Many parents deal with infertility for months, or even years.
When the couple finally manages to realize the dream of a lifetime, which is to conceive a child, they never think about the possibility that there may be some problem with their baby’s health.
The arrival of this news is a whirlwind of emotions and feelings. It is a dream that for many couples has been shattered.
When parents are confronted with this news, they need time to digest all the information and assimilate the news.
Not everyone reacts in the same way, there are parents who decide together that they are not prepared for the arrival of a baby with neurological and7 or physical problems and decide to terminate the pregnancy.
However, there are parents who, despite knowing that they will have a difficult time, decide to go ahead with the pregnancy and love that baby despite all the conditions. It is up to each family to decide the best course of action for the couple and their home.
These are difficult decisions, as there are several types of disabilities in babies, some can even lead to the baby’s death at birth. In these cases, the family has to be prepared for the possibility of leaving the maternity ward with an empty lap and a shattered dream.
Even though there is the possibility that the child may have a high degree of disability, he or she is still a loved one, still a dream for his or her parents.
However, various opinions and points of view arise in relation to this type of issue.
Is it right to bring a being into life who can spend his or her days dependent on others? Is it right to uproot its family? Many questions may arise, however, no one has the legitimacy to question or oppose the parents’ decision.
The Role of Parents in the Acceptance of Disability
Knowing about all disabilities becomes a very complex task since there is a wide range of disabilities. But behind every disability, there is a person who should be known and valued just as much as another without any apparent disability.
To this end, parents or close family members play a key role in how a child will act toward a partner or friend with a disability. According to Albert Bandura’s theory, children learn by imitation, following their parents’ model, especially when it comes to social skills or behaviors.
All this can be imitated by the child, thus creating a mistaken view of disability that will affect the values and coexistence between equals with or without disability.
It is obvious that a 5-year-old child will not understand what tetraplegia is, but can accept that he or she walks differently from them without the need to turn functional diversity into a disease. In the same way, a child should view differences in skin color, religion, and language as normal. Parents must teach these values of respect and empathy to the wheelchair, the cane, and the sign language.
Don’t put limits on a disabled child, be his lever for his dreams.
Dealing with disability as parents
The birth of a child with disability represents having to deal with a child who is different from the one who was planned and idealized, and suddenly changes the organization of this family, along with their dreams and projects. In most cases, parents are not prepared to deal with such a situation, so the birth of that baby, which was supposed to be a moment of celebration, becomes permeated by an atmosphere of frustration, anguish, doubts, and fear.
The first experiences of interaction of parents and family members with the child may be compromised due to the impact and shock produced by the news of the diagnosis, compromising the bonding and acceptance of this baby.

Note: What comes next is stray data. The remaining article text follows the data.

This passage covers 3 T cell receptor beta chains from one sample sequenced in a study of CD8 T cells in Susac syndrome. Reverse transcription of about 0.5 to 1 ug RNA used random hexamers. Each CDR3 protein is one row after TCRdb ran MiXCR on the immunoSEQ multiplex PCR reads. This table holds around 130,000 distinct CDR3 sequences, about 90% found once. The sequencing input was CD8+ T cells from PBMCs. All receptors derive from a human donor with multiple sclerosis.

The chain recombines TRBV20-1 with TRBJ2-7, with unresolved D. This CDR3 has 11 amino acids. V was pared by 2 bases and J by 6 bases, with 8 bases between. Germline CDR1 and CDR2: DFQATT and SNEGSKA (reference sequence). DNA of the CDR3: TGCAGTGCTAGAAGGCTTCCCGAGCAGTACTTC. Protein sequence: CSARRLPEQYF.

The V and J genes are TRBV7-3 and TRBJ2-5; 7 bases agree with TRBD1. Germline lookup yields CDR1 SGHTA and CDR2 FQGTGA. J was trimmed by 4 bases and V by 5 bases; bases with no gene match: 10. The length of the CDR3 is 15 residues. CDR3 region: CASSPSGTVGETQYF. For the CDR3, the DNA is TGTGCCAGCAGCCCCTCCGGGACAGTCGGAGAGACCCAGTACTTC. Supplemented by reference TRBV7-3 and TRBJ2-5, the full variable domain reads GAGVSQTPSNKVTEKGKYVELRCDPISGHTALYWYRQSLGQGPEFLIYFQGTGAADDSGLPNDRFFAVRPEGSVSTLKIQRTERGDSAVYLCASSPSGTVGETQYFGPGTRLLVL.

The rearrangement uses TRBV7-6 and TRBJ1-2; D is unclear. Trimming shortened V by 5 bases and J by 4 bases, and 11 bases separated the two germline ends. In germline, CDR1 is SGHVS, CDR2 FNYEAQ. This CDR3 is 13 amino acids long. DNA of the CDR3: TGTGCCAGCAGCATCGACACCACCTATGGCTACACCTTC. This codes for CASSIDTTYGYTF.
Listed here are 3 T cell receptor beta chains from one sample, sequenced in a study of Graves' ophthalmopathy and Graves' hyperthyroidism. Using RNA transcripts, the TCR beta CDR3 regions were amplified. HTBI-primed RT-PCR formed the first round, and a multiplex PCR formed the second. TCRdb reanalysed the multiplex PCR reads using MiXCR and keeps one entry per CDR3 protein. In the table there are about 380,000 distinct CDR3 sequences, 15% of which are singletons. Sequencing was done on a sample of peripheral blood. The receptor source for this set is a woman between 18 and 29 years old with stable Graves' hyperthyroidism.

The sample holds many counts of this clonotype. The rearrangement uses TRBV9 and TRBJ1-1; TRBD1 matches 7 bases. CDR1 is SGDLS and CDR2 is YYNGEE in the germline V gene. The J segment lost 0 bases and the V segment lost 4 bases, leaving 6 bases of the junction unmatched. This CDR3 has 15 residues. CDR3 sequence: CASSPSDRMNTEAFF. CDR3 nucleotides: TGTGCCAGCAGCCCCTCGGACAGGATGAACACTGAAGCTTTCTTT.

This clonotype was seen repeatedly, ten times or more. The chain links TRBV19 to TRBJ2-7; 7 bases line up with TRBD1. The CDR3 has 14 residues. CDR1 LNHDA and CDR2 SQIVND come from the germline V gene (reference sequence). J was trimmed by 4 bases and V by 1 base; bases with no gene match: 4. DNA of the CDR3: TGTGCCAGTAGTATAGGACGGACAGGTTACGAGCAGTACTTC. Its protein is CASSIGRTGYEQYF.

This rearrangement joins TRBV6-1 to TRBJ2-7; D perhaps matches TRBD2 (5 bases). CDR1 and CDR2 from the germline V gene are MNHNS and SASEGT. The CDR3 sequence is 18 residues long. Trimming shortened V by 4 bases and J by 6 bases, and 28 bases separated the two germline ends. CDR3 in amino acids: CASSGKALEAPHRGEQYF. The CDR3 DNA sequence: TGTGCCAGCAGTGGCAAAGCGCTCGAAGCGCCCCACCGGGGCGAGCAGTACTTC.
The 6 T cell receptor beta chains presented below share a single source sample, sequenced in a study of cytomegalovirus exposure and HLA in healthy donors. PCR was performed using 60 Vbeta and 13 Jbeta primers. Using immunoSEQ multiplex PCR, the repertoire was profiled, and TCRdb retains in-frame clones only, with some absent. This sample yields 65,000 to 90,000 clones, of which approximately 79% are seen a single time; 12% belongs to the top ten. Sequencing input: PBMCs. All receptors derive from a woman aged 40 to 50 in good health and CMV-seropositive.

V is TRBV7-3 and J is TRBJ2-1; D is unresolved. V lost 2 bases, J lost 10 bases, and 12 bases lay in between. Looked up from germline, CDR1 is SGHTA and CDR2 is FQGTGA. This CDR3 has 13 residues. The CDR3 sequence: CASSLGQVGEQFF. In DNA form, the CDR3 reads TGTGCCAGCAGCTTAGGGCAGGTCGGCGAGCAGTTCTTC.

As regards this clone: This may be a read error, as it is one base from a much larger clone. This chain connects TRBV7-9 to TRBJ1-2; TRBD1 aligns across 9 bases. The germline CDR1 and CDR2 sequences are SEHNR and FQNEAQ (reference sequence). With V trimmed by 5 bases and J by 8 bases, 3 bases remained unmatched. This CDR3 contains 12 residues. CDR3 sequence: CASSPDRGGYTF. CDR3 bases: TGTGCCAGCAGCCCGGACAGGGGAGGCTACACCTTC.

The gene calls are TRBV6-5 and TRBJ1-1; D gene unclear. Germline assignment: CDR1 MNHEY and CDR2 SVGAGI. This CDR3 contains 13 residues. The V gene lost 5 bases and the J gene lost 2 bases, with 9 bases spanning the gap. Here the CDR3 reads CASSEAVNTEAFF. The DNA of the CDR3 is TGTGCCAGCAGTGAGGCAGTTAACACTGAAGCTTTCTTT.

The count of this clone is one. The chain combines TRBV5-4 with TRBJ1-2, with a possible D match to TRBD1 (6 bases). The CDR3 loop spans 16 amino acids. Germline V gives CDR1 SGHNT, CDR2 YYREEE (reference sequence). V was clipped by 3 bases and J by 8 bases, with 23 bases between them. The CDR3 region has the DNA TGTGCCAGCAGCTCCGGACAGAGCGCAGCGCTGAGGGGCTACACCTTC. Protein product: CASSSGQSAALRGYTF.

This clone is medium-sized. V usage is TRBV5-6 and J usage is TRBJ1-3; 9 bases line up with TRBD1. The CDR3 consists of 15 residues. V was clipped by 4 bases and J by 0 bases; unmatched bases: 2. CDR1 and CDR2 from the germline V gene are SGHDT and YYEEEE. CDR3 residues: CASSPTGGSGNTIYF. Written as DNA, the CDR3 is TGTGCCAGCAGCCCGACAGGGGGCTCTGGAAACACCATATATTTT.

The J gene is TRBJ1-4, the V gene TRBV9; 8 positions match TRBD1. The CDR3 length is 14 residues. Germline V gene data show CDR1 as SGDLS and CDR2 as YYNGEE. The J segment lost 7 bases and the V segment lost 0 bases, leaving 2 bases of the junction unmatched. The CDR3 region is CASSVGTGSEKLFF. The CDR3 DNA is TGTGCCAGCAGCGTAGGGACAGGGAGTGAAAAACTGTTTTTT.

The visibility of the disability determines the initial shock to the perception of it, and the feeling of disbelief to the situation. The more visible the disability, the more immediate will be the concern and the resulting embarrassment.
When the birth of a child with a disability occurs, there are five stages of reactions that parents go through:
- The first stage is shock, this caused by the initial impact of the news. There is crying, irrational behavior, feelings of helplessness, and an urge to run away.
- The second stage is denial/disbelief, in which parents deny that their child has a disability.
- The third stage is the presence of intense feelings of sadness, anger, and anxiety, the most common being sadness.
- The fourth stage is the equilibrium stage, in which the parents adapt, get closer to the baby and the feelings of anxiety decrease, increasing the adjustment to the situation and the confidence to take care of the child.
And in the fifth stage, reorganization occurs; in this phase the parents deal with the responsibility for the baby’s problems and there is family reorganization.
What does intellectual disability entail?
Currently, intellectual disability is understood as the existence of a level of development significantly below that expected for the person’s chronological age in two areas:
- Intellectual functioning.
- Adaptive behaviors.
Difficulties experienced by the child:
- Problems performing gross and fine motor skills.
- Muscle hypotonia.
- Difficulties relating to the physical environment.
- Problems establishing social and communicative interactions.
- Difficulties in developing personal independence and autonomy
- Learn observation and intervention strategies.
- Acquire stimulation and creative skills.
- Develop skills for education and interpretation of the child’s behaviors.
- Receive information about intellectual disabilities.
- Get in touch with other families in the same situation.
All this knowledge is necessary to achieve adequate progress in all aspects of the life of a child with intellectual disabilities. But in addition, it is especially necessary that parents do not exercise overprotection when dealing with their children.